How to Be Brave: Book Checkout Limits and Sacred Cows October 1, 2013Posted by Mrs. J in the Library in How to Be Brave, Library Space, Reflections.
Tags: brave, check out, sacred cow, students, tradition
In School Library Journal’s October 2012 issue, the cover article centered on the hot topic of Dewey vs. METIS classification systems, but the best advice I found was in the “Next Big Thing” follow-up in March 2013 where Christopher Harris quoted a colleague saying,
“perhaps the best way to move forward with this discussion is to put the sacred cows back to pasture.”
My own experiment with simplifying Dewey to whole numbers this year is letting those cows out to wander around, and I’m excited to see how it turns out.
Another “sacred cow” of school libraries, however, is the book checkout limit, especially for young students. One very brave colleague of mine started letting students check out 10 (yes, TEN) books at a time last school year. Even kindergarteners. Many librarians think of this and start having a mini panic attack. For readers who are not librarians, here’s what probably goes through our minds:
- OH MY WORD! Ten books, WHAT?!?!?! WHY would she do that?
- How does that even work? How does she get books back on the shelves and organized?
- My assistant (wait, I probably even don’t have an assistant) doesn’t have enough hours! I don’t either! I’ll spend my life shelving! UGH!! I can’t do that; I have a family who I love and want to spend time with!
- I teach students who can’t keep track of 1 or 2 books! How can I trust them with 10 items from the library!?!?
- How can I stay on top of MORE lost items, overdue items, parent calls about lost/overdue items, MORE tracking of MORE items!? I can’t even keep up now!
Now, librarian readers, take a deep breath! Just stop and think a minute…after my colleague mentioned this at a department meeting, first I panicked, then I started thinking and reflecting for a few weeks. And I started asking, “WHY only 2 books at a time? How did we come up with that number? What’s so magic about the number two?” I think the simple answer is: “Because that’s what we’ve always done, and it works.”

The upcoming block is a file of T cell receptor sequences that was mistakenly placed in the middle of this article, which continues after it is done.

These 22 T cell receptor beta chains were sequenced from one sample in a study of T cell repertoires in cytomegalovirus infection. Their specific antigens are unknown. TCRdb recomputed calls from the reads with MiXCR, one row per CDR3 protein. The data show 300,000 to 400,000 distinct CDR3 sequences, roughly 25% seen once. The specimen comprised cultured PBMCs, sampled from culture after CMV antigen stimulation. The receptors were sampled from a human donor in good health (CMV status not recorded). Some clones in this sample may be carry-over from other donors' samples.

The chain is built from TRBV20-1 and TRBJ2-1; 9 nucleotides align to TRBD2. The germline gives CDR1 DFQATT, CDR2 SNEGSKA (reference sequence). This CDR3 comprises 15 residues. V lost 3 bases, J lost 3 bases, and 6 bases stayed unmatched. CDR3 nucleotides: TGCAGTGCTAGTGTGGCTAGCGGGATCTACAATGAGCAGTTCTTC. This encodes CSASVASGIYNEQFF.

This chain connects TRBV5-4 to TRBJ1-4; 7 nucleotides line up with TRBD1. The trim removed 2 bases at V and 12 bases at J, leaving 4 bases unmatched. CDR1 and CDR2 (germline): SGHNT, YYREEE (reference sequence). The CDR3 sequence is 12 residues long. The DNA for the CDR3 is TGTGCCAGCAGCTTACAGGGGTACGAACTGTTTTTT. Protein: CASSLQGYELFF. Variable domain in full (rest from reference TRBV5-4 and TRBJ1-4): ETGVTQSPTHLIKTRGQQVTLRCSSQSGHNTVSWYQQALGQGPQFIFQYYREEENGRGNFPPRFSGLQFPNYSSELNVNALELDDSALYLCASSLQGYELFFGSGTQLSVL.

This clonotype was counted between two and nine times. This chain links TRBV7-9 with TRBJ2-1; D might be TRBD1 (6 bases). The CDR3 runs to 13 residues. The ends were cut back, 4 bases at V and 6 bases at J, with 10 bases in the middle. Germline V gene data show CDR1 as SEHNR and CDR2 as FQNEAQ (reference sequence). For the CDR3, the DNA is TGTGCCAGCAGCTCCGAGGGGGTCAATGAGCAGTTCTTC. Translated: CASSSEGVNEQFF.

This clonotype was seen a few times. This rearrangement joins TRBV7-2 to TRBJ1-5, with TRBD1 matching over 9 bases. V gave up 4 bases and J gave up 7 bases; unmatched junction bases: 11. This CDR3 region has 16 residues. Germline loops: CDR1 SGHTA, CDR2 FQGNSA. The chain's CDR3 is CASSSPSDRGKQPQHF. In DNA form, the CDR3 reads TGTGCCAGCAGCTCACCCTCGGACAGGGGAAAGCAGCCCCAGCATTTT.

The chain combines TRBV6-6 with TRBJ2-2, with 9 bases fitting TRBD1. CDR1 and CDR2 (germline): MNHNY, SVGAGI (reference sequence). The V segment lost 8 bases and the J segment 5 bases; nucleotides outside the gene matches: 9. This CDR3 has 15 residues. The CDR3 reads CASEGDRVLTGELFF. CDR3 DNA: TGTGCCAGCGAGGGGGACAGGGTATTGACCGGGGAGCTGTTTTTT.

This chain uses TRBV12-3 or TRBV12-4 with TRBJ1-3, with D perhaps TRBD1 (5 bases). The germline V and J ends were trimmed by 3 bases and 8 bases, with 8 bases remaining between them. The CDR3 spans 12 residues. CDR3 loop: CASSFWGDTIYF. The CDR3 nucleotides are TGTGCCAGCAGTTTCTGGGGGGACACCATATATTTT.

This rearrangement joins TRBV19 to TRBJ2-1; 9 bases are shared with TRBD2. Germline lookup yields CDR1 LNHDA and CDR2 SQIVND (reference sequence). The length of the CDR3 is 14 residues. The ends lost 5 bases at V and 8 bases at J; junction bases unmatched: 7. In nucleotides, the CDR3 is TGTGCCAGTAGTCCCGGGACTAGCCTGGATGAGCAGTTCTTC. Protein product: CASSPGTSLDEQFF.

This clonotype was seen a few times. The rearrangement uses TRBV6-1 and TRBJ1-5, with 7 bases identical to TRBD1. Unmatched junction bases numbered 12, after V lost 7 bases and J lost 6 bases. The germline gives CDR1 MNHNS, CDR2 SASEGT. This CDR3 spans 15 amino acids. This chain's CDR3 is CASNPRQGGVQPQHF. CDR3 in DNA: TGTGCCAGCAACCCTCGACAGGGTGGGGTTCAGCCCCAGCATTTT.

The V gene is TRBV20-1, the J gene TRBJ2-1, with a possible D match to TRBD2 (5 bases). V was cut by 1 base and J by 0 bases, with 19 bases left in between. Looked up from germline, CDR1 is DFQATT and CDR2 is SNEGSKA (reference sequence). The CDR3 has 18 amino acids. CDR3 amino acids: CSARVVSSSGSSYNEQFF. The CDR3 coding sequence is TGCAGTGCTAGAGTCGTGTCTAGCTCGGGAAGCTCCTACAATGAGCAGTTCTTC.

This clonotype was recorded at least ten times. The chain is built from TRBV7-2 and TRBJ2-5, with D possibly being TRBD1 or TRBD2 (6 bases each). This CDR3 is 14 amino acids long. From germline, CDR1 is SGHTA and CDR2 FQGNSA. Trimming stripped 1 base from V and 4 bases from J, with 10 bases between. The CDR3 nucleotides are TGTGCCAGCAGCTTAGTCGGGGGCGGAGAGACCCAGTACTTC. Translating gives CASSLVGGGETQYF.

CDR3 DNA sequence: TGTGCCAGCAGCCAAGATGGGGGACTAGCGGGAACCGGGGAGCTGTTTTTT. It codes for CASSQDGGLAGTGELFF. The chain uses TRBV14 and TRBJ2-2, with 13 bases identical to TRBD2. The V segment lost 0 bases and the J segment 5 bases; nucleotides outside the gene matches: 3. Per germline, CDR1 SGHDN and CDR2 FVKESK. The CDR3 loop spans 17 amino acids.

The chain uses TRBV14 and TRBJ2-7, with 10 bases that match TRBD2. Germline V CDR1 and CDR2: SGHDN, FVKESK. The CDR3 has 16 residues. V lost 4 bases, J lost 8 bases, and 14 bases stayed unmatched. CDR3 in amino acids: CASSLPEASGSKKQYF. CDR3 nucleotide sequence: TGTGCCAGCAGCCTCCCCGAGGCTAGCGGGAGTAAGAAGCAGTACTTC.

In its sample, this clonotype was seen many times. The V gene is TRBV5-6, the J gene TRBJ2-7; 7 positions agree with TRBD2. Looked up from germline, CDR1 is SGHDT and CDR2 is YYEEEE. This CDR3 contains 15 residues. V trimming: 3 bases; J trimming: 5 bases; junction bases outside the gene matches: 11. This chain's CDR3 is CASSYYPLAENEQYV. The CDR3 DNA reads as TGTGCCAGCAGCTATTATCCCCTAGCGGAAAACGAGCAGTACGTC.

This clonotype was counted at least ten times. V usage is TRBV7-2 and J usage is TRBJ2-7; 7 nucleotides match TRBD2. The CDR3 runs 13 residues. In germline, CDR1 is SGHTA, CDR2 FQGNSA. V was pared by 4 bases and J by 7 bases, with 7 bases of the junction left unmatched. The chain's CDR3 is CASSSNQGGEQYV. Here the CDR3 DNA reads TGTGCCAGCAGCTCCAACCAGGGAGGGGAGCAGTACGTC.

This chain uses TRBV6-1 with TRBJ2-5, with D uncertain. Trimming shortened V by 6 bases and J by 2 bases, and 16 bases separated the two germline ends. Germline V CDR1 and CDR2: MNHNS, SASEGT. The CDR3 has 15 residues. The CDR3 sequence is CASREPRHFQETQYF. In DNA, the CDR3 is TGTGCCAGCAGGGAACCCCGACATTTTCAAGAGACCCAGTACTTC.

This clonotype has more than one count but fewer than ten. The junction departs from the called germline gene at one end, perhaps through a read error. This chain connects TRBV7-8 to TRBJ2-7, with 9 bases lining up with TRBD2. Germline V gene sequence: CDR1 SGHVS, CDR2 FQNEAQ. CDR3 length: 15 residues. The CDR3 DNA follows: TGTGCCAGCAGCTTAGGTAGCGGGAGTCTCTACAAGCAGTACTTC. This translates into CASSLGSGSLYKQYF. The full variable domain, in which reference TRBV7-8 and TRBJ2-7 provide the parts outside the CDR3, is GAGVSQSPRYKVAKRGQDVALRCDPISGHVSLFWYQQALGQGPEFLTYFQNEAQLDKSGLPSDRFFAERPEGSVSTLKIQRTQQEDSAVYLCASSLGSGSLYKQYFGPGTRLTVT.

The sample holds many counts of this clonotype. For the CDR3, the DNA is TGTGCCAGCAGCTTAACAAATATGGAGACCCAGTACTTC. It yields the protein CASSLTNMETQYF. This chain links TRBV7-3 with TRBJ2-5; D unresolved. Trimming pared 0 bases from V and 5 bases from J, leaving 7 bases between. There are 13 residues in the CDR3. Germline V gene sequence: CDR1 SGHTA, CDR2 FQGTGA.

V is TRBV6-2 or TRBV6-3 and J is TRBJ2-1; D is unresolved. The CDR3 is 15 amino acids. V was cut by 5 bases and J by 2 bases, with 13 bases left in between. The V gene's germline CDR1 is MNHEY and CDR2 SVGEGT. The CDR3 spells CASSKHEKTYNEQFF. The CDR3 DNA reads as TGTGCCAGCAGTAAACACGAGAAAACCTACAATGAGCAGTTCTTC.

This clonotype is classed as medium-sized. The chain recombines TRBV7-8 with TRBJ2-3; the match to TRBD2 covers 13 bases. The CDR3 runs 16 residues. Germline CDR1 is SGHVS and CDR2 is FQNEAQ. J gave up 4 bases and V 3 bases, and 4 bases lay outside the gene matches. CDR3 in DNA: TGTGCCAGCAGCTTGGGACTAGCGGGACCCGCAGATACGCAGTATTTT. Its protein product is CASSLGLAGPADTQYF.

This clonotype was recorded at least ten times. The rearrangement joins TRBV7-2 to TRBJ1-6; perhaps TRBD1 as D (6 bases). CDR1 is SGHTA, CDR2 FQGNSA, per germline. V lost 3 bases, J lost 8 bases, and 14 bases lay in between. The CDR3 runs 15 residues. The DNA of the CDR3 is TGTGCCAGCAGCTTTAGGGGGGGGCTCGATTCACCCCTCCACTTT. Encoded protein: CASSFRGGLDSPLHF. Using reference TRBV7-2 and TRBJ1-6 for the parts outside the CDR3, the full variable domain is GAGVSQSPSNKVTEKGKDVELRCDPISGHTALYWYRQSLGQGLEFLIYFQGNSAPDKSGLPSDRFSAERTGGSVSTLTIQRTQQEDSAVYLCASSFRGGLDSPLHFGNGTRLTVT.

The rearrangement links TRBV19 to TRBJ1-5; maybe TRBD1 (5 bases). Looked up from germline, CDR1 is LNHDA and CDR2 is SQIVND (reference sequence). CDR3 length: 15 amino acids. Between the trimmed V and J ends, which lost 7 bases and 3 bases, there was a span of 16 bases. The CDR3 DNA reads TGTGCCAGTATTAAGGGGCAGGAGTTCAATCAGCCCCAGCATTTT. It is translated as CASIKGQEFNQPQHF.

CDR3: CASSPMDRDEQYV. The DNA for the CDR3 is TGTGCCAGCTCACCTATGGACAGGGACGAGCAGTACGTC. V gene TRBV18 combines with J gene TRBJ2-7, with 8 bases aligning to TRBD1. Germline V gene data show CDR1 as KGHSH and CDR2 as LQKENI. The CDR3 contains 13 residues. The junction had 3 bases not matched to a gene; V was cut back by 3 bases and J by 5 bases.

Now, yes, there’s shelving and staffing time. Re-shelving HUNDREDS of books, audiobooks, and AV materials per day is time-consuming, and that shouldn’t be underestimated. While shelving may not seem important from the outside of a library, keeping library items organized so students can find and use them IS important to anyone who needs information….and that’s everyone at some point in their life.
Unlike what of society thinks, there is MUCH more to a librarian’s job than shelving books/audiobooks/etc. And as 21st century librarians, I know there’s always technology tools to recommend, book talks to give, education/tech/library news to keep up on, PLN feeds to read…..and it goes on. But if things aren’t shelved right away, students can always pick off the shelving cart and the world won’t end.
At the core of our beliefs as children’s librarians, is the idea that children should have access to high quality materials. So why do we purchase the absolute best materials for our students to read, then limit students to just 2 at a time? 2 items at a time, once a week is still only about 60-75 books a year. And that’s just not enough reading for me. With a 2-item limit, half my picture book collection isn’t being checked out, and MORE than half of the nonfiction never gets touched. And I don’t think that’s an efficient use of the collection I work hard to build…or a good use of taxpayer money.
So I think as librarians, we should consider raising that checkout limit. Perhaps you might try book checkout that corresponds to grade level — 3 for 3rd graders, 4 for 4th graders, etc. as a trial. For this year, I’m taking the plunge and trying 5 items at a time for grades 2-5. Kindergarten is getting bumped up from 1 to 2 books this week, and 1st grade will go from 2 to 5 items later this year. Students can mix and match…audiobooks, chapter books, first chapter books, everybody books, graphic novels…plus any unlimited-access ebooks students choose to read.
And someday, if I can convince the administrators in my district to increase my assistant’s hours, I’d like to raise that number to ten. For our library, this is the best compromise I can offer and still maintain most of the library services to teachers and students.